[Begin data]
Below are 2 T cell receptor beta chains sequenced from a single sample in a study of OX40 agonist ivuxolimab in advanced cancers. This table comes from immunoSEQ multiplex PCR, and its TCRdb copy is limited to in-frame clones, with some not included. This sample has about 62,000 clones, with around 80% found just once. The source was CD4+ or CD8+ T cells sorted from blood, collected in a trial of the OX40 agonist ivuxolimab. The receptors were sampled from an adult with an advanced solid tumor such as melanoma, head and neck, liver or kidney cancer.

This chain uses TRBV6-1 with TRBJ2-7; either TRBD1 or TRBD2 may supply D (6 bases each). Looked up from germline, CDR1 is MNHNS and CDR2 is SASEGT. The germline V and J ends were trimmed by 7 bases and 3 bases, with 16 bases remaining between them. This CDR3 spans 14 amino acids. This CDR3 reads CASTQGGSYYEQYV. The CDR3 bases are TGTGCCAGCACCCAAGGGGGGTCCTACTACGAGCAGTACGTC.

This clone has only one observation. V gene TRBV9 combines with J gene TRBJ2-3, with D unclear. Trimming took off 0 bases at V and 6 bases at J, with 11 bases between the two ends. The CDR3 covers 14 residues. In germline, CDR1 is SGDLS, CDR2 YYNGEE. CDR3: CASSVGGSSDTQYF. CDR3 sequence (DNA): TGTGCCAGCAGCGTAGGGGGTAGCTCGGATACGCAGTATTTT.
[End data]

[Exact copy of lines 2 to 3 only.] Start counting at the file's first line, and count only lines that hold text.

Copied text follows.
This chain uses TRBV6-1 with TRBJ2-7; either TRBD1 or TRBD2 may supply D (6 bases each). Looked up from germline, CDR1 is MNHNS and CDR2 is SASEGT. The germline V and J ends were trimmed by 7 bases and 3 bases, with 16 bases remaining between them. This CDR3 spans 14 amino acids. This CDR3 reads CASTQGGSYYEQYV. The CDR3 bases are TGTGCCAGCACCCAAGGGGGGTCCTACTACGAGCAGTACGTC.

This clone has only one observation. V gene TRBV9 combines with J gene TRBJ2-3, with D unclear. Trimming took off 0 bases at V and 6 bases at J, with 11 bases between the two ends. The CDR3 covers 14 residues. In germline, CDR1 is SGDLS, CDR2 YYNGEE. CDR3: CASSVGGSSDTQYF. CDR3 sequence (DNA): TGTGCCAGCAGCGTAGGGGGTAGCTCGGATACGCAGTATTTT.